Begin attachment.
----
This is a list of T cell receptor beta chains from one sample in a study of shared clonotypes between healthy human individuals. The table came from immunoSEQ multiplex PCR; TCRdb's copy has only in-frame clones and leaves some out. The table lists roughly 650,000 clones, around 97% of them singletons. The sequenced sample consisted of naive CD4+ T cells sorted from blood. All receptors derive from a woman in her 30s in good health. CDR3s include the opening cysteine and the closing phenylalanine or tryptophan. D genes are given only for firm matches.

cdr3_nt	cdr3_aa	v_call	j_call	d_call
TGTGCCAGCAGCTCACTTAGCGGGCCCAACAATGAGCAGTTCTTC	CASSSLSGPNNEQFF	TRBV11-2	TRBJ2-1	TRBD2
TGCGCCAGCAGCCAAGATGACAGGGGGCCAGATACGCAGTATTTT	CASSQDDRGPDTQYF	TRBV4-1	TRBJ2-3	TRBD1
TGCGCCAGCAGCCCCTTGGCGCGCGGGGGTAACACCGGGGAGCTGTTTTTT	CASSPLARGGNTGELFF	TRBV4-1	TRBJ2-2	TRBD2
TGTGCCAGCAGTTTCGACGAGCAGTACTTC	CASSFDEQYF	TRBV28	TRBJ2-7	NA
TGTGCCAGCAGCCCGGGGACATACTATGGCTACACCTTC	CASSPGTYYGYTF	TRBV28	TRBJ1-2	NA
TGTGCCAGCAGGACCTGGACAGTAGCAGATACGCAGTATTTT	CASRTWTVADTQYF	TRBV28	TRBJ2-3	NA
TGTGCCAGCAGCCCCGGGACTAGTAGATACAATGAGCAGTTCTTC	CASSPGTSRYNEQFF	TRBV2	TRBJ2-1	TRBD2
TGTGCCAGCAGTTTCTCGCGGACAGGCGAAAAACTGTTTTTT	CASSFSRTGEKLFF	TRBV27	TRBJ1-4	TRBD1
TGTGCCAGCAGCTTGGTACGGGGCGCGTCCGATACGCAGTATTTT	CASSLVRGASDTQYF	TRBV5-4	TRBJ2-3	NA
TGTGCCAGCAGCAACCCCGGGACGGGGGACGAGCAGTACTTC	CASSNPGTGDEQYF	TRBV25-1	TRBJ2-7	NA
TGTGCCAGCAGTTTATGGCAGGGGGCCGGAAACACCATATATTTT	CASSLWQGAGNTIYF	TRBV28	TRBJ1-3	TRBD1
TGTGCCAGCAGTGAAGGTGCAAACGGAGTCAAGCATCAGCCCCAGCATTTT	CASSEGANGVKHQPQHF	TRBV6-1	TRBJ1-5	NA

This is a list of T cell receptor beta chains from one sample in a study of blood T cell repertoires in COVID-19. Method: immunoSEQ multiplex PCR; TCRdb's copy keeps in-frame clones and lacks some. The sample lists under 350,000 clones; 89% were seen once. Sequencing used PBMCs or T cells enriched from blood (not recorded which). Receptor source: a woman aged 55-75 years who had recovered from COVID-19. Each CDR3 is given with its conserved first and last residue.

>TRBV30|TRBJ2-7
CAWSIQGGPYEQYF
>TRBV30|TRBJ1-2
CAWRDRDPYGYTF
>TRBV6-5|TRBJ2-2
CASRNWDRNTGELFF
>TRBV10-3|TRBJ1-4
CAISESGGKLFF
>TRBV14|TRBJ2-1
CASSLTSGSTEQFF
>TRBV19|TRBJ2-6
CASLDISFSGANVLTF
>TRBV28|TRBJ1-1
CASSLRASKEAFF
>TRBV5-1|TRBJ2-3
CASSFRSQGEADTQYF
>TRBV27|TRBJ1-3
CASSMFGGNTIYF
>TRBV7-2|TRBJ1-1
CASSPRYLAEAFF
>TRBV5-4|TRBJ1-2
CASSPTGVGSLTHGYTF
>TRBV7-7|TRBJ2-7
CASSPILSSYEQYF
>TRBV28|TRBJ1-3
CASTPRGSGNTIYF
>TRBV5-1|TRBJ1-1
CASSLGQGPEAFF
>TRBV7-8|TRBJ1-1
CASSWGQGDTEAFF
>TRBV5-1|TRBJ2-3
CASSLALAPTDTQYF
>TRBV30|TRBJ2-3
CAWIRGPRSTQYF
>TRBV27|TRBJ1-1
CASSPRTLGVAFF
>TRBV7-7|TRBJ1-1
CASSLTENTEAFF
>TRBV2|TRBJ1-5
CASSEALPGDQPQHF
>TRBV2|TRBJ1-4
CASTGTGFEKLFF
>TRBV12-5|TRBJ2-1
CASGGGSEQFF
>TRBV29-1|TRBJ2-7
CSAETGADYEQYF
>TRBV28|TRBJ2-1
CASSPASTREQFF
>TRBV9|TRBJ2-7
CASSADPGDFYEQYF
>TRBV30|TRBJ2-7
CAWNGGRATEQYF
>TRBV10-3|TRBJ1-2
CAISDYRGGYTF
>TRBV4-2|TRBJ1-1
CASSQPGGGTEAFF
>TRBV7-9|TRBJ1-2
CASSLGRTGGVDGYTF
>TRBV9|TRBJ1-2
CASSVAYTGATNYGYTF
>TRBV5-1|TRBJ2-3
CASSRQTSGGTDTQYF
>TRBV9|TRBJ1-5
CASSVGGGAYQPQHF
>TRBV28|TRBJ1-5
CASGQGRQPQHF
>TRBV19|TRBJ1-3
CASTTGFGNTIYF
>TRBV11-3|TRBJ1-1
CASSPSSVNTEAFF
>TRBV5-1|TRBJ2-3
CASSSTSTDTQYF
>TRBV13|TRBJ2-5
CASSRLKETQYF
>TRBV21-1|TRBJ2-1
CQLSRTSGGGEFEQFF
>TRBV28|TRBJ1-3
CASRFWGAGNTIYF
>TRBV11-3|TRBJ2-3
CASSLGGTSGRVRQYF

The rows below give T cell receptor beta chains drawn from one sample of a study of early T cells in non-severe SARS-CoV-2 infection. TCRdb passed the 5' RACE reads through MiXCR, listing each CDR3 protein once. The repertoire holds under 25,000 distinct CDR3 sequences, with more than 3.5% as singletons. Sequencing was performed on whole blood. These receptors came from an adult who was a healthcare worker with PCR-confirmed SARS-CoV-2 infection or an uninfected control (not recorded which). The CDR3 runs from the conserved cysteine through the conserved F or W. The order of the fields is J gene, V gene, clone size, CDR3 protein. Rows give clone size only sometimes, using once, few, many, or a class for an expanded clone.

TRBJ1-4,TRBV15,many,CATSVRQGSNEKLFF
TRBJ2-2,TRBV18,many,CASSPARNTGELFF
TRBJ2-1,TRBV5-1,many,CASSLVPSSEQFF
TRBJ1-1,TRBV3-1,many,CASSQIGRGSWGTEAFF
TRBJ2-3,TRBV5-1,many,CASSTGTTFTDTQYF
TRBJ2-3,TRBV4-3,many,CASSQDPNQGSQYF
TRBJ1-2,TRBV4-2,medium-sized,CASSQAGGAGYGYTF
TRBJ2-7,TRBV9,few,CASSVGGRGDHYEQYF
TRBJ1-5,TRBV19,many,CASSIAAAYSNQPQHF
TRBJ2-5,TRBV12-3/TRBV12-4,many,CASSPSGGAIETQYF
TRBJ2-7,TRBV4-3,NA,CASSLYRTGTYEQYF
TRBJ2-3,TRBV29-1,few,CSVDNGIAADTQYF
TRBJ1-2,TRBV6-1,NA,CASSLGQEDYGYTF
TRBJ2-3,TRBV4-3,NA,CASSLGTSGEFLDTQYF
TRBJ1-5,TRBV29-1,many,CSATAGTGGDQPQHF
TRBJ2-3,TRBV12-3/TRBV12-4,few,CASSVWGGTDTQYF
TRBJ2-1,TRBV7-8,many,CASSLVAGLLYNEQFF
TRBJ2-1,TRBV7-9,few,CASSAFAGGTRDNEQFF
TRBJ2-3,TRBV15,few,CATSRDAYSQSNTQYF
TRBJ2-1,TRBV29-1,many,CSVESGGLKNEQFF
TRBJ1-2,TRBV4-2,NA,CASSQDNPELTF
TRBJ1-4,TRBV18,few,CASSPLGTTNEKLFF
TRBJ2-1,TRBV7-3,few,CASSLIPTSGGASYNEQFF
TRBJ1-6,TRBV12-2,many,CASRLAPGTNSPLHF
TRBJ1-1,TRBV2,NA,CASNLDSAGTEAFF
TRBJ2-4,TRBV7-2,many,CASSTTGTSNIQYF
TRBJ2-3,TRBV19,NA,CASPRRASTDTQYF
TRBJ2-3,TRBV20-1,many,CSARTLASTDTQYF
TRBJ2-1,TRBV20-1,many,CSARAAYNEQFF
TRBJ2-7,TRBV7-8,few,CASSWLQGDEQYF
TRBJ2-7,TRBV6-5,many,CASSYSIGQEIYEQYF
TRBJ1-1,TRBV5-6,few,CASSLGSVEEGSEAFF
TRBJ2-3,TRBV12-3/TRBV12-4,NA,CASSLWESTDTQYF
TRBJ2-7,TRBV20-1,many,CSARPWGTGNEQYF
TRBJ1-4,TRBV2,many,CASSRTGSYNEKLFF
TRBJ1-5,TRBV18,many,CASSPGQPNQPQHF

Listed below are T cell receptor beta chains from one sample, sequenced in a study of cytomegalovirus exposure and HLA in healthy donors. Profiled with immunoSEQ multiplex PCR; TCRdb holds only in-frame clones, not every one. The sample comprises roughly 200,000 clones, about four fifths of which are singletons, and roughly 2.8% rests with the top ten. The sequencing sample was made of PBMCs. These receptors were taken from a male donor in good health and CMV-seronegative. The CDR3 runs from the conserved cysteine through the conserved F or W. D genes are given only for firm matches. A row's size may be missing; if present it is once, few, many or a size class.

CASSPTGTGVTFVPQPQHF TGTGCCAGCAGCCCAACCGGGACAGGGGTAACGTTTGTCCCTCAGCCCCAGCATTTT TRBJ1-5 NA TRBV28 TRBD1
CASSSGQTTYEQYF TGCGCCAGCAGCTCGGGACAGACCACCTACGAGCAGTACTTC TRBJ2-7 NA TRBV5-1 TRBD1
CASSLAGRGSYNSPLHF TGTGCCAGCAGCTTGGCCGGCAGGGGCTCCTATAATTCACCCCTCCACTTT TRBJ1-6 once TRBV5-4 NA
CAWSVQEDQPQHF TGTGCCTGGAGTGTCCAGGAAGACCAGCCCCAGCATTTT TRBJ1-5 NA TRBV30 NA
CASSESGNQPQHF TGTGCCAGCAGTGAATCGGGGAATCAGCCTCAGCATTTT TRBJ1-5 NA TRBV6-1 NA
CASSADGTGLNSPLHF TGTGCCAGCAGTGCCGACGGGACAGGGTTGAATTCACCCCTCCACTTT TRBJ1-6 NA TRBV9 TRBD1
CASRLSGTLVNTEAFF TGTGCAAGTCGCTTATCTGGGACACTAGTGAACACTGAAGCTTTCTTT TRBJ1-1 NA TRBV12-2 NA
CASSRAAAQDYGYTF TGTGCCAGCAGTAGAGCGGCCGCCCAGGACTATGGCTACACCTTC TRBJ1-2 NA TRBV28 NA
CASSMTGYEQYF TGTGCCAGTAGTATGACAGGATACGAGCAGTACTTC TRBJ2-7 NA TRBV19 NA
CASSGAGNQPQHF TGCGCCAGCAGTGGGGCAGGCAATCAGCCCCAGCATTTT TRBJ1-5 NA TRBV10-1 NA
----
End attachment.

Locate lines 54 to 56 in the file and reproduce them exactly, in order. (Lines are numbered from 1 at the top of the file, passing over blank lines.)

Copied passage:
>TRBV2|TRBJ1-5
CASSEALPGDQPQHF
>TRBV2|TRBJ1-4